Organizers practice what they preach. Each year they get about 100 Christmas trees, which serve as the backdrop of the outdoor set, and after the Nativity pageant those trees are donated to people in South Norwalk who would otherwise not be able to afford a tree of their own.

Only once in its history has the outdoor Nativity pageant been interrupted, not by weather but by politics. It was prevented from going on as scheduled one year when someone complained about a religious-themed event being sanctioned by the city's Parks and Recreation department because the person said it violated laws related to the separation of church and state.

Ritchey said the local community and even people from afar donated funds in support of the Nativity pageant. "Money came in from everywhere including four quarters Scotch taped to the top of a hand-written letter from some kids and they weren't from around here," Ritchey said.

The pageant is no longer sponsored by Parks and Rec, as it was at the time, but rather the Rowayton Civic Association, although it is still held in the same location. To further underscore the separation, pageant organizers now pay a fee to the Parks and Recreation Department, Ritchey said.

While acknowledging she has large shoes to fill, Carlson said the last five years serving as Lenters' assistant director has prepared her for the challenge. Carlson said she feels comfortable that she has observed Lenters closely enough and can continue the tradition.

"She has such a way of captivating the children. I can remember really cherishing that one-on-one time she spent with the children," Carlson said.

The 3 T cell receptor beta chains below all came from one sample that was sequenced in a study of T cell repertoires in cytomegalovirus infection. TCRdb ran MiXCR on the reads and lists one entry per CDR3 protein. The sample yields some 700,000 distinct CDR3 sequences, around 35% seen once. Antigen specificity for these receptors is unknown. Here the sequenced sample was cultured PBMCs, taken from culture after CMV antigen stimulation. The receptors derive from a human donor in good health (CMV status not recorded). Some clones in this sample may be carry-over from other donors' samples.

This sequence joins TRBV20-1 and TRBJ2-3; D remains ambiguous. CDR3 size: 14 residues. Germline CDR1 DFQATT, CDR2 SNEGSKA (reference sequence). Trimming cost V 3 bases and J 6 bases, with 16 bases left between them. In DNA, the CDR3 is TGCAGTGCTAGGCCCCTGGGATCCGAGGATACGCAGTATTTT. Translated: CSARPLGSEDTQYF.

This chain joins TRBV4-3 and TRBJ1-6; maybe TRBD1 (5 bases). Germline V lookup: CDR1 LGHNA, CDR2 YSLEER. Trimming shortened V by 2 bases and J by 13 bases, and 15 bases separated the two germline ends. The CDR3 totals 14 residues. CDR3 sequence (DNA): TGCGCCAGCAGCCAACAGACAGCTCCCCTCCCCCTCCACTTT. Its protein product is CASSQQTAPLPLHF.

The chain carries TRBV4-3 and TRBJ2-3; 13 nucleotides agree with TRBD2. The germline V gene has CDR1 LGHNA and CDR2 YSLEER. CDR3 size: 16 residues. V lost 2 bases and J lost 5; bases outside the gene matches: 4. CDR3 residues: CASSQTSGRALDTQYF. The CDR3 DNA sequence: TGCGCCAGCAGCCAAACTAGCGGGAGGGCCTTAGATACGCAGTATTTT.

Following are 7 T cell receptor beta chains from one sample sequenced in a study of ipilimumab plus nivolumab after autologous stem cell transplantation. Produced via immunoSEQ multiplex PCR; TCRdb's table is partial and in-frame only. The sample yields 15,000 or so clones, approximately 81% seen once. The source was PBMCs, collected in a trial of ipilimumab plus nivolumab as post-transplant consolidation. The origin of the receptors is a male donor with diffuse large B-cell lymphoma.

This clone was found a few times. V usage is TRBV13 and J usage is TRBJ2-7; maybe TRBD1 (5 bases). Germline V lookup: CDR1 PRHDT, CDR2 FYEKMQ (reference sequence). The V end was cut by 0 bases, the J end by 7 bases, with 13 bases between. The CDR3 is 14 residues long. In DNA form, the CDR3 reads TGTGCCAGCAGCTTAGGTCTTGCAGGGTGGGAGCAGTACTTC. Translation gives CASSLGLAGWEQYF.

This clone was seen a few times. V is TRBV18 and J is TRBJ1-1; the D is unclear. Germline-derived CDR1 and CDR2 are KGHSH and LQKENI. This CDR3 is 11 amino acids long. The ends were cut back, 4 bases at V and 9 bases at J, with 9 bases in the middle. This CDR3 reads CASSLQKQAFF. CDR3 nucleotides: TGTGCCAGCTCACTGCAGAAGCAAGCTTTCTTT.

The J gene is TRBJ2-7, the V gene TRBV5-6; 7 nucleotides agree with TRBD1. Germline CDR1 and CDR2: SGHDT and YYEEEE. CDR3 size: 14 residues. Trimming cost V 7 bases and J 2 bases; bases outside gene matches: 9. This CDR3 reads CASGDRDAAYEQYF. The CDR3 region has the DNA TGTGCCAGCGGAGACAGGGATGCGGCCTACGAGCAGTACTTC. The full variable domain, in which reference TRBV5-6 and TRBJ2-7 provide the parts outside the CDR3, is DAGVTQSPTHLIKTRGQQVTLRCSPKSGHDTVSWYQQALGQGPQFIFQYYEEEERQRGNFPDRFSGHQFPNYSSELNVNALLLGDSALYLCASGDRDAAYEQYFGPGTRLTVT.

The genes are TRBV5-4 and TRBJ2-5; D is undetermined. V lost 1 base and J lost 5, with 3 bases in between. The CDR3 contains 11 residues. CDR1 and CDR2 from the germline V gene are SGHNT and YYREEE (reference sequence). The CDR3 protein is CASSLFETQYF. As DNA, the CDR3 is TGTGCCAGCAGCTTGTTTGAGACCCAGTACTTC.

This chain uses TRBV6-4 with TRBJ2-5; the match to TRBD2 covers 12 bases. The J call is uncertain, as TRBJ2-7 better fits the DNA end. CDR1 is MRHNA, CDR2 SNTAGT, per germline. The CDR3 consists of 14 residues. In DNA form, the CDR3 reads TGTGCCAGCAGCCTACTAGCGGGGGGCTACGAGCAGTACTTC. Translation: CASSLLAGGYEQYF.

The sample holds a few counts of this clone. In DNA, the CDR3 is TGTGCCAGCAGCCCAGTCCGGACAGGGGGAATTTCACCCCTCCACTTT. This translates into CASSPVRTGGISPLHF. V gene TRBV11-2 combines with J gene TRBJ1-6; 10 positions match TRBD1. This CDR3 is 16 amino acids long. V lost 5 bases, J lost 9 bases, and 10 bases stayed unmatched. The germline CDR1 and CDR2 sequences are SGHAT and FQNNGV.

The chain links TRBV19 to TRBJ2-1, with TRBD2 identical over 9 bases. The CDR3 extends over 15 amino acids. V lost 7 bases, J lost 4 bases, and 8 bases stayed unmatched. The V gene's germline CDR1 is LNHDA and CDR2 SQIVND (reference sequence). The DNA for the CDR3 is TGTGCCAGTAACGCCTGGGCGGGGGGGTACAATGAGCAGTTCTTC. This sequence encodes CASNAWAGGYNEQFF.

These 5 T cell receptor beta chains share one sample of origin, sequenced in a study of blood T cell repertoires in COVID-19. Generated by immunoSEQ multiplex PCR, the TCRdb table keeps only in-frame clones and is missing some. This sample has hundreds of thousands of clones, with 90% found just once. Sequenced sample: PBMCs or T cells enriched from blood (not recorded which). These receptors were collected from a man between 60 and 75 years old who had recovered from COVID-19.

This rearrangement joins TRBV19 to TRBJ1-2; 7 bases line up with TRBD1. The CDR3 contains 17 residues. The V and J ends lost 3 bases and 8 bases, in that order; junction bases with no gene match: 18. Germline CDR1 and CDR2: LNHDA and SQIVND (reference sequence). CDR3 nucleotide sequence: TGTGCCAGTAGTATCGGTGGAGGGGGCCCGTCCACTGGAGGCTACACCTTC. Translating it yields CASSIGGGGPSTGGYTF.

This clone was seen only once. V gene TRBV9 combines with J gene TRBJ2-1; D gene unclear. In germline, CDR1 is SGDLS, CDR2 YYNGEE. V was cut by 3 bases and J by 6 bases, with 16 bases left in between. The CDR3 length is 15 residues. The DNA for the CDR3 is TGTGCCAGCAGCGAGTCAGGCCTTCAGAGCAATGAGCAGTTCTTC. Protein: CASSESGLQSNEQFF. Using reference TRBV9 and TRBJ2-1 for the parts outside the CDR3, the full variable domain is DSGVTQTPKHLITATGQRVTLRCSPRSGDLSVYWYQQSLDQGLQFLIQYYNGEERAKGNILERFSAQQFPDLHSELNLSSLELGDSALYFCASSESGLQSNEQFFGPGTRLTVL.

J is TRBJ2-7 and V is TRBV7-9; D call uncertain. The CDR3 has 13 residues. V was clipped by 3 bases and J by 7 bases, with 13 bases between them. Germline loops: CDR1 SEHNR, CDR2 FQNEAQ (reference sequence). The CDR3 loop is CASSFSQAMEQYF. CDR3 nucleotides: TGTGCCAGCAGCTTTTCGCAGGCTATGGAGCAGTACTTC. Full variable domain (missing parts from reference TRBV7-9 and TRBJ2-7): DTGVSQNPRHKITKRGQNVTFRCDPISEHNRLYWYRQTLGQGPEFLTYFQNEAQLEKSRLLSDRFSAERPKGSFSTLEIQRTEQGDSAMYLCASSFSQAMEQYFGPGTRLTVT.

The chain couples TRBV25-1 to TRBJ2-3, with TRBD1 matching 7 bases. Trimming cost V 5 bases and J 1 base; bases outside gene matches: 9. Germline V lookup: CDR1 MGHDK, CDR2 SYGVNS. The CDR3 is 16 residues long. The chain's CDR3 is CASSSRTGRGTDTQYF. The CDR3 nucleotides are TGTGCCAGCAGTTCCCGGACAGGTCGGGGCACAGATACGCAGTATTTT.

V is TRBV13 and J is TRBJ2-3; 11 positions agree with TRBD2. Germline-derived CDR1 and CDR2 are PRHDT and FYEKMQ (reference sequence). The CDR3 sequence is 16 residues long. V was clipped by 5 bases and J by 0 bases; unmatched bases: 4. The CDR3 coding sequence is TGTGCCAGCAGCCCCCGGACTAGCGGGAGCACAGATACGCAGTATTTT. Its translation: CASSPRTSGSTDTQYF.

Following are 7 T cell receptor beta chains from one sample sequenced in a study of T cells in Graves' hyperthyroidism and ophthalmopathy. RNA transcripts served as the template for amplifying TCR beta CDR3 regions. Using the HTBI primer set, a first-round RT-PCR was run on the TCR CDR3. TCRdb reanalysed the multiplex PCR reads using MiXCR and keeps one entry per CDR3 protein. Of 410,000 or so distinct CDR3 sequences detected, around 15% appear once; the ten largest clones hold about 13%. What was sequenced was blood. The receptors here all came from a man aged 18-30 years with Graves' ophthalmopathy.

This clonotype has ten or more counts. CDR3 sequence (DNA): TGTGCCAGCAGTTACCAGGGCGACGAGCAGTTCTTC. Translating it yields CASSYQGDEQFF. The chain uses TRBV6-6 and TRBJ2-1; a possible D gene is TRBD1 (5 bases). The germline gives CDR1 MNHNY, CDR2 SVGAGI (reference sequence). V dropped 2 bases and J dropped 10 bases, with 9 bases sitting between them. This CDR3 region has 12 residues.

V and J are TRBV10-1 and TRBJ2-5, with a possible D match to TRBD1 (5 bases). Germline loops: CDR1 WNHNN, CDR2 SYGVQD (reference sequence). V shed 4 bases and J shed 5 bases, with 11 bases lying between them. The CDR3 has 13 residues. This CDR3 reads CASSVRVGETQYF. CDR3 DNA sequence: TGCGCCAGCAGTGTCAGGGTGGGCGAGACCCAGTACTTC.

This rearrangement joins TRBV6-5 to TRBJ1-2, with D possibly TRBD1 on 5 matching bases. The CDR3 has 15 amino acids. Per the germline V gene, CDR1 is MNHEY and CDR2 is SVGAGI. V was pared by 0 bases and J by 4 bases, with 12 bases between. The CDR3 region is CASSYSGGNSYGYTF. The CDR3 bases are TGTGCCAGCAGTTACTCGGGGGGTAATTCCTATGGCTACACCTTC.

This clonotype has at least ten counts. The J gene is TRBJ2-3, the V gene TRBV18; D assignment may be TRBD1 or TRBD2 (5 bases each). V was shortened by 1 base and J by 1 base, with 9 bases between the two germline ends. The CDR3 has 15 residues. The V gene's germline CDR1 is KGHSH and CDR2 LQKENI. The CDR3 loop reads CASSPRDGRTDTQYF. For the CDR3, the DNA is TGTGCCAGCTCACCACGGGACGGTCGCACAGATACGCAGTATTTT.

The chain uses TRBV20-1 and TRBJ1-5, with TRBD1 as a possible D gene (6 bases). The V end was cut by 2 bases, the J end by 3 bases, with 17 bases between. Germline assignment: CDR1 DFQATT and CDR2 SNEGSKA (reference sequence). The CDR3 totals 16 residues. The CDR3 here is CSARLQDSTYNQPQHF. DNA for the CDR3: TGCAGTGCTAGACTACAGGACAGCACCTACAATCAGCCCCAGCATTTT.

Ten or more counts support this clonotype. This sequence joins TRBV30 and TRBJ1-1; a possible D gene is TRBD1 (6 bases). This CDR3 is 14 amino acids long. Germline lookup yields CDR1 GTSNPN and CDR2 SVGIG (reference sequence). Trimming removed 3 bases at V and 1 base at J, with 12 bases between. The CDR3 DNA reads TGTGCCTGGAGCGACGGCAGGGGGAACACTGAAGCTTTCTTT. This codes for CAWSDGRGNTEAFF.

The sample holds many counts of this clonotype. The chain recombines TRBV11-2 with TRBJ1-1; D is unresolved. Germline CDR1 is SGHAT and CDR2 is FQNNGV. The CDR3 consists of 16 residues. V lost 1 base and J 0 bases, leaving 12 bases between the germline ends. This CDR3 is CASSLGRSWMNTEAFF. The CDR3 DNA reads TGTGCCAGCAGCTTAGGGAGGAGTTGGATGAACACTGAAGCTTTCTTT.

Like her father before her, Lenters spends time with each group of performers, particularly the children, to impress upon them the importance of their role to the re-telling of the well-known story and offering them some tips on how to portray each character without speaking any words by using body language, facial expressions and their posture and comportment on stage.

"She's very encouraging," Law said of Lenters.

"You'd think, after doing something more than 40 times, it's lost its luster but Joy treats it like it's brand new every year," Carlson said. "Her ability to reach them is an inspiration to me. I hope one day, when I take over and speak to the actors and actresses that I might be able to convey how important they are to telling our story, each and every one of them," Carlson said.

Although Ritchey said organizers and participants will miss Lenters, they know the old theatrical phrase is true, `the show must go on.'

"I thought we couldn't possibly go on without Howie Lenters, her father, (but) everybody's done it for so many years that even the kids just picked right up and carried on," she said.

Ritchey said the pageant is as relevant today as it was when it first began, and Carlson agrees. "So many things are happening in the world that mirror what was happening almost 50 years ago when the pageant originated," said Carlson, pointing to the unrest and economic crises throughout the world.

"I love the story, not just because I'm a Christian but because it's a good story. Every element in that story is essential. Without science and reason we cannot move forward. How did they (the Wise men) know to follow that star? They used science. They were wise men. Neither can we move forward without the humility of the townspeople or the perseverance of the shepherds. And then you have the angels who light your path in the darkness," Lenters said.

Rain date: Sunday, Dec. 18, 6 p.m. The event is free.